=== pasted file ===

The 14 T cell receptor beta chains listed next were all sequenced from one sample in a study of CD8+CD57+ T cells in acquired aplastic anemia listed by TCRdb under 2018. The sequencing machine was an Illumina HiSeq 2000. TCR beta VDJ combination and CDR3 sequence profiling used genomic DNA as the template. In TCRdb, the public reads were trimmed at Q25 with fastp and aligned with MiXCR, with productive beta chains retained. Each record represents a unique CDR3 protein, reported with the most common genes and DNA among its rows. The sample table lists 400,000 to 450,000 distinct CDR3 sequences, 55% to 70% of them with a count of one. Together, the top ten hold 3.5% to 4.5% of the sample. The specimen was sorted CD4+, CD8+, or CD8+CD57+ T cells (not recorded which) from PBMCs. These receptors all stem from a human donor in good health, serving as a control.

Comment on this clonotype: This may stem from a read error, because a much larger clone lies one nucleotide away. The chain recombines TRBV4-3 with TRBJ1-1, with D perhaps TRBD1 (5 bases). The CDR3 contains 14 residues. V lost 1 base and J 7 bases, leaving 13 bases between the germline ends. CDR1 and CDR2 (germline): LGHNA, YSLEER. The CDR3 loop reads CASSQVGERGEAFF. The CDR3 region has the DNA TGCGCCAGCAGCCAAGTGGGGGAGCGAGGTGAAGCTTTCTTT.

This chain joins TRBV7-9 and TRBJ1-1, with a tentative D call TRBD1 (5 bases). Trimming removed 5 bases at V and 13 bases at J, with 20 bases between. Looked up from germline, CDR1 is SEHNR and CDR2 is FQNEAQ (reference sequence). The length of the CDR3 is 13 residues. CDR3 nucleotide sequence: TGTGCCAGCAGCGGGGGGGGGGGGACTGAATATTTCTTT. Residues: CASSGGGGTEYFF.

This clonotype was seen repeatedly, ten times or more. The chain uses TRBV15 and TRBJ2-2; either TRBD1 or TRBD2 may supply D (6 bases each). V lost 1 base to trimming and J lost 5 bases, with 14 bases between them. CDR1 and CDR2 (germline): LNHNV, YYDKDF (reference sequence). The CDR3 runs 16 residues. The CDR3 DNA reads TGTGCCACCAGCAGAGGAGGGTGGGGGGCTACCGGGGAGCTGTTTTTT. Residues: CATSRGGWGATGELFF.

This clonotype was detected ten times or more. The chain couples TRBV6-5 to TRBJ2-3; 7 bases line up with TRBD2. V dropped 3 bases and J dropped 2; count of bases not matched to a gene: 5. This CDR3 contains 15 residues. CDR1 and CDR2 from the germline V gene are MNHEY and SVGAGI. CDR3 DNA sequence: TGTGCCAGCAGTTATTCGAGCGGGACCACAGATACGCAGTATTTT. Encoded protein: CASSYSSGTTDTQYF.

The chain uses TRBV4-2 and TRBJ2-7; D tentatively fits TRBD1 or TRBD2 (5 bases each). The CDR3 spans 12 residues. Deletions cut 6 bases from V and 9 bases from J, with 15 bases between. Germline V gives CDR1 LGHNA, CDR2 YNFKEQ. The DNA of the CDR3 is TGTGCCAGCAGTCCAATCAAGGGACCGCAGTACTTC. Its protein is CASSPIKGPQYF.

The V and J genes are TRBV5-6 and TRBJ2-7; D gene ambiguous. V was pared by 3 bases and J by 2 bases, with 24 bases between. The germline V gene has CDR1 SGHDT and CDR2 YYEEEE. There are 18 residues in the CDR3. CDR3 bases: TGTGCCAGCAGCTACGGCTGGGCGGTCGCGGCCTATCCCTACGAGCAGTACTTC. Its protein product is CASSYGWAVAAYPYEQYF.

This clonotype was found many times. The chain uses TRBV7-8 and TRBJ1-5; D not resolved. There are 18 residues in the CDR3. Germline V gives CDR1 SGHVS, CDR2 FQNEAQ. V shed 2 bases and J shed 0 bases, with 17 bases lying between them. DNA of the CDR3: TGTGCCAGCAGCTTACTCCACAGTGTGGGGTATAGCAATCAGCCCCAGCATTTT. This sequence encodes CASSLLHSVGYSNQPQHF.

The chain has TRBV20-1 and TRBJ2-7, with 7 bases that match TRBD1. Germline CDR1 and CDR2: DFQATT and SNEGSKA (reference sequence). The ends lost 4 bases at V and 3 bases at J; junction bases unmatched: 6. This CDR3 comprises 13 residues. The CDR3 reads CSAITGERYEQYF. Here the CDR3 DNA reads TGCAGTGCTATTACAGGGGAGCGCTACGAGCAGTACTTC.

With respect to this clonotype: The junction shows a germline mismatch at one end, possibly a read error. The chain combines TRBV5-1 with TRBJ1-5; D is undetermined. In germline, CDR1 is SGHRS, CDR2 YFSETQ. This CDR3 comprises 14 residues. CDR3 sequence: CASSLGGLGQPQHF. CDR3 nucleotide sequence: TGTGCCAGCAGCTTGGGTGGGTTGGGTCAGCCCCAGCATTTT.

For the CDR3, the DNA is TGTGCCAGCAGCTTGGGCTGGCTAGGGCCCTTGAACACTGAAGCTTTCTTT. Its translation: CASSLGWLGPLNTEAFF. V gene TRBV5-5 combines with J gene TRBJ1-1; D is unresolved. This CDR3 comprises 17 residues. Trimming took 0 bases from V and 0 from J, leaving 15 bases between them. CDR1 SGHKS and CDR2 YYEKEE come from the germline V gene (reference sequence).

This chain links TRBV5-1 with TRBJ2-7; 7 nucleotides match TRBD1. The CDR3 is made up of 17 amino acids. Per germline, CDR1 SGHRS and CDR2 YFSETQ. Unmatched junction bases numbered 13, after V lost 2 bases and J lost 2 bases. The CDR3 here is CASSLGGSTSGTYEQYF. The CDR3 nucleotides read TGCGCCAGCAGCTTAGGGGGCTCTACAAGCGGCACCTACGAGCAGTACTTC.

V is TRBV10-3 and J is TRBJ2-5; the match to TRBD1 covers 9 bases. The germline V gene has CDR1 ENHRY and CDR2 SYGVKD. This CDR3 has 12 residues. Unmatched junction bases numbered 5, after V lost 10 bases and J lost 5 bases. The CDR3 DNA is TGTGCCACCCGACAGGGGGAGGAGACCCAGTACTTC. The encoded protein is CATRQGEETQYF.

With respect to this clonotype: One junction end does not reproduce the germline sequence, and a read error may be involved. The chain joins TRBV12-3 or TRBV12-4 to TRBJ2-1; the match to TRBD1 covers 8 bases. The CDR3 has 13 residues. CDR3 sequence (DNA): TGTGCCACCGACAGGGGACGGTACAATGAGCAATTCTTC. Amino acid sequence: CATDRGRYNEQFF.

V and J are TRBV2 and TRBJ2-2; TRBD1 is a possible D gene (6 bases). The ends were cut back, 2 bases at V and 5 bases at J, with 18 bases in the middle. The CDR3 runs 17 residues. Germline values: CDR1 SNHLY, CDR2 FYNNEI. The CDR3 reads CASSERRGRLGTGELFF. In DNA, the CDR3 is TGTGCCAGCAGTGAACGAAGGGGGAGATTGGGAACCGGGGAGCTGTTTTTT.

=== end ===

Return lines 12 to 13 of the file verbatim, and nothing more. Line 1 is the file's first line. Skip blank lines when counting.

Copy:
This chain links TRBV5-1 with TRBJ2-7; 7 nucleotides match TRBD1. The CDR3 is made up of 17 amino acids. Per germline, CDR1 SGHRS and CDR2 YFSETQ. Unmatched junction bases numbered 13, after V lost 2 bases and J lost 2 bases. The CDR3 here is CASSLGGSTSGTYEQYF. The CDR3 nucleotides read TGCGCCAGCAGCTTAGGGGGCTCTACAAGCGGCACCTACGAGCAGTACTTC.

V is TRBV10-3 and J is TRBJ2-5; the match to TRBD1 covers 9 bases. The germline V gene has CDR1 ENHRY and CDR2 SYGVKD. This CDR3 has 12 residues. Unmatched junction bases numbered 5, after V lost 10 bases and J lost 5 bases. The CDR3 DNA is TGTGCCACCCGACAGGGGGAGGAGACCCAGTACTTC. The encoded protein is CATRQGEETQYF.